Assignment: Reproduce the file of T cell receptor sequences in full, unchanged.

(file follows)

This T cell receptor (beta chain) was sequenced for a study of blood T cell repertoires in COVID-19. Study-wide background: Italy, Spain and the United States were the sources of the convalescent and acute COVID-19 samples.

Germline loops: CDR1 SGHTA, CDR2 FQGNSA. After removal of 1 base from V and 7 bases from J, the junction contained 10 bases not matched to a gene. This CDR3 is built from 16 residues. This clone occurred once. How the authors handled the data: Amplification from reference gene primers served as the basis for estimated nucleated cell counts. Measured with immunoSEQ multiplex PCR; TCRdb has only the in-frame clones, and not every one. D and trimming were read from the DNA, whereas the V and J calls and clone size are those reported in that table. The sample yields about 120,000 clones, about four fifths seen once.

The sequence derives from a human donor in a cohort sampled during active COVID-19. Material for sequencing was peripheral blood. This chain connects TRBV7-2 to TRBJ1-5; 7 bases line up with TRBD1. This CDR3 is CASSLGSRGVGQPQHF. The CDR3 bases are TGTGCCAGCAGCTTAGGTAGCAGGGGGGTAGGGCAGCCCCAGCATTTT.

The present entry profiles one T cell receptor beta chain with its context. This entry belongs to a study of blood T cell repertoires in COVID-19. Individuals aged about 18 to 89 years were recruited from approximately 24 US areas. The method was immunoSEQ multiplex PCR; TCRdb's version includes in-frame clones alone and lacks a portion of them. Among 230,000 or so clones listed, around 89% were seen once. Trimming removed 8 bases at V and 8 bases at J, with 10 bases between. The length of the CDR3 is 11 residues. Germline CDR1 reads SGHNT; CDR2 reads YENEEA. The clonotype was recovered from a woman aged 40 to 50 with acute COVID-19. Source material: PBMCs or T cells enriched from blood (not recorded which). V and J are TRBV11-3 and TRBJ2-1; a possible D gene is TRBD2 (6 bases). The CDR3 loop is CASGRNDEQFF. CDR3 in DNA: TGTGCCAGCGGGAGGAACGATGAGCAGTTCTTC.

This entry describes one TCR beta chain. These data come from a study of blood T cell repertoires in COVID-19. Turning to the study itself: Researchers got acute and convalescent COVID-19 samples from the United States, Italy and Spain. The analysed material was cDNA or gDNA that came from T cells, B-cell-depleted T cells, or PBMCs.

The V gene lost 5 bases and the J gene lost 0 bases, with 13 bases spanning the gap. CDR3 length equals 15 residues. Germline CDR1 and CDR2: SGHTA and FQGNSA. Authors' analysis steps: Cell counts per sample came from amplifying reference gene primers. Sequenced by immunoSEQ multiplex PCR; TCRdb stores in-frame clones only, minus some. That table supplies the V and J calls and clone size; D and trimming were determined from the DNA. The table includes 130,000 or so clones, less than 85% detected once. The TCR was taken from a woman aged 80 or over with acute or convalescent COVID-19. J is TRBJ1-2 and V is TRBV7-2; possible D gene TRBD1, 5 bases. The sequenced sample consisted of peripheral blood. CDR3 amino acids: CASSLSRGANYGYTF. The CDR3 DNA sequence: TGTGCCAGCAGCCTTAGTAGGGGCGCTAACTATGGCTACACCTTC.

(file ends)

This T cell receptor (beta chain) was sequenced for a study of blood T cell repertoires in COVID-19. Study-wide background: Italy, Spain and the United States were the sources of the convalescent and acute COVID-19 samples.

Germline loops: CDR1 SGHTA, CDR2 FQGNSA. After removal of 1 base from V and 7 bases from J, the junction contained 10 bases not matched to a gene. This CDR3 is built from 16 residues. This clone occurred once. How the authors handled the data: Amplification from reference gene primers served as the basis for estimated nucleated cell counts. Measured with immunoSEQ multiplex PCR; TCRdb has only the in-frame clones, and not every one. D and trimming were read from the DNA, whereas the V and J calls and clone size are those reported in that table. The sample yields about 120,000 clones, about four fifths seen once.

The sequence derives from a human donor in a cohort sampled during active COVID-19. Material for sequencing was peripheral blood. This chain connects TRBV7-2 to TRBJ1-5; 7 bases line up with TRBD1. This CDR3 is CASSLGSRGVGQPQHF. The CDR3 bases are TGTGCCAGCAGCTTAGGTAGCAGGGGGGTAGGGCAGCCCCAGCATTTT.

The present entry profiles one T cell receptor beta chain with its context. This entry belongs to a study of blood T cell repertoires in COVID-19. Individuals aged about 18 to 89 years were recruited from approximately 24 US areas. The method was immunoSEQ multiplex PCR; TCRdb's version includes in-frame clones alone and lacks a portion of them. Among 230,000 or so clones listed, around 89% were seen once. Trimming removed 8 bases at V and 8 bases at J, with 10 bases between. The length of the CDR3 is 11 residues. Germline CDR1 reads SGHNT; CDR2 reads YENEEA. The clonotype was recovered from a woman aged 40 to 50 with acute COVID-19. Source material: PBMCs or T cells enriched from blood (not recorded which). V and J are TRBV11-3 and TRBJ2-1; a possible D gene is TRBD2 (6 bases). The CDR3 loop is CASGRNDEQFF. CDR3 in DNA: TGTGCCAGCGGGAGGAACGATGAGCAGTTCTTC.

This entry describes one TCR beta chain. These data come from a study of blood T cell repertoires in COVID-19. Turning to the study itself: Researchers got acute and convalescent COVID-19 samples from the United States, Italy and Spain. The analysed material was cDNA or gDNA that came from T cells, B-cell-depleted T cells, or PBMCs.

The V gene lost 5 bases and the J gene lost 0 bases, with 13 bases spanning the gap. CDR3 length equals 15 residues. Germline CDR1 and CDR2: SGHTA and FQGNSA. Authors' analysis steps: Cell counts per sample came from amplifying reference gene primers. Sequenced by immunoSEQ multiplex PCR; TCRdb stores in-frame clones only, minus some. That table supplies the V and J calls and clone size; D and trimming were determined from the DNA. The table includes 130,000 or so clones, less than 85% detected once. The TCR was taken from a woman aged 80 or over with acute or convalescent COVID-19. J is TRBJ1-2 and V is TRBV7-2; possible D gene TRBD1, 5 bases. The sequenced sample consisted of peripheral blood. CDR3 amino acids: CASSLSRGANYGYTF. The CDR3 DNA sequence: TGTGCCAGCAGCCTTAGTAGGGGCGCTAACTATGGCTACACCTTC.